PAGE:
Dealers are upset by Carfax price data
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Carfax advertises its reports to consumers. Now it is advising consumers on car prices, and dealers aren’t happy.
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Carfax Inc., known for its vehicle history data, has added vehicle value information to its reports. Dealerships that buy the service are furious.
In late April, Carfax History Impact debuted in the vehicle history reports that
accompany dealers' used-vehicle listings. It reviews a used vehicle's history
and advises that, based on that history, the vehicle is worth more or less than
the vehicle's book value.
Rob Fontano, digital sales and marketing
director at John Marazzi Nissan in Naples, Fla., is irritated. He says he was
caught off-guard by the addition.
"When did Carfax jump into the pricing
game?" Fontano asks. "They've refused to tell us what they're basing it on or
what book values. Part of the frustration is we're paying Carfax to add an
arbitrary feature on our Web sites that can confuse a customer."
spokesman Larry Gamache defends the product, saying it has nothing to do with
dealers' asking prices. He says the adjustment to book values can help dealers
hold onto gross profits and build confidence with consumers.
of factors affecting a vehicle's history, such as service history and whether it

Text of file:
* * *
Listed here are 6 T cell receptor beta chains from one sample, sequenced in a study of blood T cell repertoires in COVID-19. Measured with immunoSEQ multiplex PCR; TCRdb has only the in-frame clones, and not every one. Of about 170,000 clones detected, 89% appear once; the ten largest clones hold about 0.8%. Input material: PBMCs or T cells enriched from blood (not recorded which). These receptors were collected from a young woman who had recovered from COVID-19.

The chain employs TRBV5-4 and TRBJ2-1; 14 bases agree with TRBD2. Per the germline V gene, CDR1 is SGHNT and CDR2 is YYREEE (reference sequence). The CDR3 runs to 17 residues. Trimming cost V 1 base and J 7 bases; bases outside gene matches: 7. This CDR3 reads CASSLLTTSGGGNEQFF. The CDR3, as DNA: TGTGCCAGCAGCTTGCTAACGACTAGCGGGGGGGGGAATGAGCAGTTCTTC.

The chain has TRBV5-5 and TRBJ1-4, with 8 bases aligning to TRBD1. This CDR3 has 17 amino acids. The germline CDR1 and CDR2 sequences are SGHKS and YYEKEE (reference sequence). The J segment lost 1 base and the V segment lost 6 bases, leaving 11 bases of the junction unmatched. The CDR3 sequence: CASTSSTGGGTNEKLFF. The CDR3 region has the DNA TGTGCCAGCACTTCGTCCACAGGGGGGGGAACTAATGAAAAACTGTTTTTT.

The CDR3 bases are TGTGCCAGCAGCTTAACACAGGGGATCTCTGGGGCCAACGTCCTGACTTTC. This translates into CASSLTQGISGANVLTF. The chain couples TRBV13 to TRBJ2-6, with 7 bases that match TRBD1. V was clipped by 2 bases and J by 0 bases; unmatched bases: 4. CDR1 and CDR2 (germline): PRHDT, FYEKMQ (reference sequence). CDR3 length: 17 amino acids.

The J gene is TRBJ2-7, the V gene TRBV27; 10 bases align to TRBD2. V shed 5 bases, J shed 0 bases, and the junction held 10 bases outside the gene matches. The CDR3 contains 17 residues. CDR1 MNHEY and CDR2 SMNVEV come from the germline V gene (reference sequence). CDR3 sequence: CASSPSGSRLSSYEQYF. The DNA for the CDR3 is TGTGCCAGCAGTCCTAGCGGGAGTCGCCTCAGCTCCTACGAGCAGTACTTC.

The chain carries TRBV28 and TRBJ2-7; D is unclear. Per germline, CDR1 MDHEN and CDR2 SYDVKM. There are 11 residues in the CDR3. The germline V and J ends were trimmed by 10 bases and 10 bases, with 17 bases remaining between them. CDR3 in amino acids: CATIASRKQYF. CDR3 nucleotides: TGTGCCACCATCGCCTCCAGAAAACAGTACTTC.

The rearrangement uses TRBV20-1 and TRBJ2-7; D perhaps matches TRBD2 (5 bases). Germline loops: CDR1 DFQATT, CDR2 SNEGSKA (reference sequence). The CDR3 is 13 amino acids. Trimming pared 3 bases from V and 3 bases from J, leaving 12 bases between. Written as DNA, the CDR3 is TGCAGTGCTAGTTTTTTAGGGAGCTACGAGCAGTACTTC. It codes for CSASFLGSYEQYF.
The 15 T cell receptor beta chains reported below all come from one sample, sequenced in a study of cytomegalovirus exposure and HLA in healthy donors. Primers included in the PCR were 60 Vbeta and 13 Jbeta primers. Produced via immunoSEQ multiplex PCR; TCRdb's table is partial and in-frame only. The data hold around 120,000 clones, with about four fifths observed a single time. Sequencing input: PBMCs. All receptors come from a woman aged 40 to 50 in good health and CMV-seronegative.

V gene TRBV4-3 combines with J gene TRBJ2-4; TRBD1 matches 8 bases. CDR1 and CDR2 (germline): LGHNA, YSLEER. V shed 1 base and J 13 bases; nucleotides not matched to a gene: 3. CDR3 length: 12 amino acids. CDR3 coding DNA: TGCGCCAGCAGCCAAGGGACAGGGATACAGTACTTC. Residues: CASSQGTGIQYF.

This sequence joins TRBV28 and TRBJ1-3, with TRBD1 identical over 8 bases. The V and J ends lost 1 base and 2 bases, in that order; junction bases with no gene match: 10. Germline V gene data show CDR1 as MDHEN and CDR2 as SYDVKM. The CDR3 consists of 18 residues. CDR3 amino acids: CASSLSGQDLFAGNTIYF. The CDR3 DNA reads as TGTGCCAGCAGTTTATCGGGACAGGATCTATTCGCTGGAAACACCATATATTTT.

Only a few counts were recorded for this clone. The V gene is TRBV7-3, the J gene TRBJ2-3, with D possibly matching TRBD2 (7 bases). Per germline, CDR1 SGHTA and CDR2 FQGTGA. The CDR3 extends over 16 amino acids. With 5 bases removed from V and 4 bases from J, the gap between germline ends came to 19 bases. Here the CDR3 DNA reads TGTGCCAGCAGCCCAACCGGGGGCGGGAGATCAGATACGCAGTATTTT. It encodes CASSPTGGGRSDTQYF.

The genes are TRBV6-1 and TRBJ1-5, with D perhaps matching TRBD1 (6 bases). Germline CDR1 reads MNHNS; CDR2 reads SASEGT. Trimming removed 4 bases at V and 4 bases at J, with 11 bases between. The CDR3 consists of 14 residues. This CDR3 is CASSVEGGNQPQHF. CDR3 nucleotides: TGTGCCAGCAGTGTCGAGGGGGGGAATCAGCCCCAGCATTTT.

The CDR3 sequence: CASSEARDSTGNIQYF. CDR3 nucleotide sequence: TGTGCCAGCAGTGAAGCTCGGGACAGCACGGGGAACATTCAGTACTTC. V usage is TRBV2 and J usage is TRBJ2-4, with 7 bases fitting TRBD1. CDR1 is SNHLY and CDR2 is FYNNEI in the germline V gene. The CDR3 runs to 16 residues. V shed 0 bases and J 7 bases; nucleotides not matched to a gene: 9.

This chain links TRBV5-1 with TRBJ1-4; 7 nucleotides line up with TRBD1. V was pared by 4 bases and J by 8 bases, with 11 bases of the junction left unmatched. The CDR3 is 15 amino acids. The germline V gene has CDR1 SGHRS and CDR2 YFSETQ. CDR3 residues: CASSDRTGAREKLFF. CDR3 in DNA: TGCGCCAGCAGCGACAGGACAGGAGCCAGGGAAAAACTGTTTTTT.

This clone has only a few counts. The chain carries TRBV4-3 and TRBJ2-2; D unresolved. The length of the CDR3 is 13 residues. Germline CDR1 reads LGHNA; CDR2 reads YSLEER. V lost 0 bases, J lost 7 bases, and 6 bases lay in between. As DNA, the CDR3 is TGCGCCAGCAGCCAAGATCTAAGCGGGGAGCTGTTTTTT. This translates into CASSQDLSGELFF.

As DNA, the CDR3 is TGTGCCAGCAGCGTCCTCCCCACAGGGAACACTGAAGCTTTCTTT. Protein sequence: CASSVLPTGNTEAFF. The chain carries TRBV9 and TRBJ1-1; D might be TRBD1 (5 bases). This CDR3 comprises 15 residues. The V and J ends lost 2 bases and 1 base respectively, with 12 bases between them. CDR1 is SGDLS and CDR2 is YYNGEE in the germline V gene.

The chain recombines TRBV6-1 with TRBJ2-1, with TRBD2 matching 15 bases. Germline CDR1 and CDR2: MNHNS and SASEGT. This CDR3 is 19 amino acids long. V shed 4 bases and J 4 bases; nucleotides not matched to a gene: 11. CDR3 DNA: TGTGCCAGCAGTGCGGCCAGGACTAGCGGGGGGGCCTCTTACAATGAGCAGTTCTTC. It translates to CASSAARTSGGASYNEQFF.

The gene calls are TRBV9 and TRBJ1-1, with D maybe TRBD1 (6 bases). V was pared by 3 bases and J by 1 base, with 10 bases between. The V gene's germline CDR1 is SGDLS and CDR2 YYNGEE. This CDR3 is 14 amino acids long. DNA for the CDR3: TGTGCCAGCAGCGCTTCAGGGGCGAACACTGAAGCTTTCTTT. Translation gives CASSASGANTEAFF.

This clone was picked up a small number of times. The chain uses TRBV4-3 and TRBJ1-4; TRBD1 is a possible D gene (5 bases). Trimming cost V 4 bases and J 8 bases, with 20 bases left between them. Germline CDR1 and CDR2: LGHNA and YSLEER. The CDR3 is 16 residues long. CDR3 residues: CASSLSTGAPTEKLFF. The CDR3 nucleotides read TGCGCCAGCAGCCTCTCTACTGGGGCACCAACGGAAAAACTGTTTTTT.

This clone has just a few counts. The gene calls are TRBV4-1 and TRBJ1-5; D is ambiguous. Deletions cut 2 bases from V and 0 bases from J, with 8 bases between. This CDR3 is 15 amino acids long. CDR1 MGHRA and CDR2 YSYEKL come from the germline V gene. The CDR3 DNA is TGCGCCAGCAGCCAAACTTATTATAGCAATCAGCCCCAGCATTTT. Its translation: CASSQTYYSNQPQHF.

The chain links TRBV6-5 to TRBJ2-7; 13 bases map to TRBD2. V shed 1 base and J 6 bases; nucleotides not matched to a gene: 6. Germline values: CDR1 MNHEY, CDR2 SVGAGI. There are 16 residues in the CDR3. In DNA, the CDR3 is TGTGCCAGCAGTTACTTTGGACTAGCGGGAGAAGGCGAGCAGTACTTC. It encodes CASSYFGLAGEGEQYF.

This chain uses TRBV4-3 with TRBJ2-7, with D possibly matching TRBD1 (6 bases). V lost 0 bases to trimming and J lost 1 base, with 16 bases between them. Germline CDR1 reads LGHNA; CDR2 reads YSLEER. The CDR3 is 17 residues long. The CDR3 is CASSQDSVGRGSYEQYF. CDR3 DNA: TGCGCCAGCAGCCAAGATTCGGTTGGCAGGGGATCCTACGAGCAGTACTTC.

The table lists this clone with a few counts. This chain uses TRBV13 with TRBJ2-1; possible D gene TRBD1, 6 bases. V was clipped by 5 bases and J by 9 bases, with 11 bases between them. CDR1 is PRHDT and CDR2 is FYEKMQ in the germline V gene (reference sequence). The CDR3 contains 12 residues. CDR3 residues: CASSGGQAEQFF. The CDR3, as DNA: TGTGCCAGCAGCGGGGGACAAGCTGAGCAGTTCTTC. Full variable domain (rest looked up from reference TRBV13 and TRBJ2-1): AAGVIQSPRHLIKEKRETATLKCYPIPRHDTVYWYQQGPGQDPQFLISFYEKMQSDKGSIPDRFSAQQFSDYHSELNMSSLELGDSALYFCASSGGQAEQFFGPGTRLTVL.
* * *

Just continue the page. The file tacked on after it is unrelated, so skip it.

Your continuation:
has been in an accident, are analyzed to calculate History Impact value, Gamache
The values debuted in January Carfax reports accessible to dealers
only, Gamache says. From then through April, the company sent letters and
e-mails notifying dealerships about the new values, which derive from "actual
sale prices of vehicles with those history attributes," he says.
Carfax's field staff team, which calls on dealers, also detailed the
change, Gamache says. He adds: "We didn't spring this on anybody."
Carfax doesn't plan to drop the program. But Gamache says the company
takes the complaints "to heart."
A 2008 Cadillac
SRX crossover listed last week on the site of Douglas Auto Group in
Summit, N.J., was accompanied by a Carfax report that listed an odometer reading
of 34,844 miles and no reported accident or damage. The vehicle was reported to
have had two types of owners: rental and commercial.
Based on the
vehicle's history, its price should be $810 less than book value, the report
Ken Beam, creative marketing director at Douglas Auto Group, which
sells Infiniti and Volkswagen, says his dealership pays Carfax, up to $1,300 a
month so customers have free access to its reports on his Web site. If Carfax
wants to get into vehicle pricing, it should do it on its own Web site, not his,
"They don't know what I paid for a vehicle at an auction," says
Beam. "What gives them the right to say what I should sell it for?"
Paul, used-car manager at Goodson Acura in Irving, Texas, is less upset. He uses
the reports as a negotiating tool. Paul asks customers whether they will accept
the deal if he lowers the price by the amount stated in the reports -- and most
But he, too, says he was caught off-guard when he saw the values in
the history reports: "We were shocked and didn't expect it."
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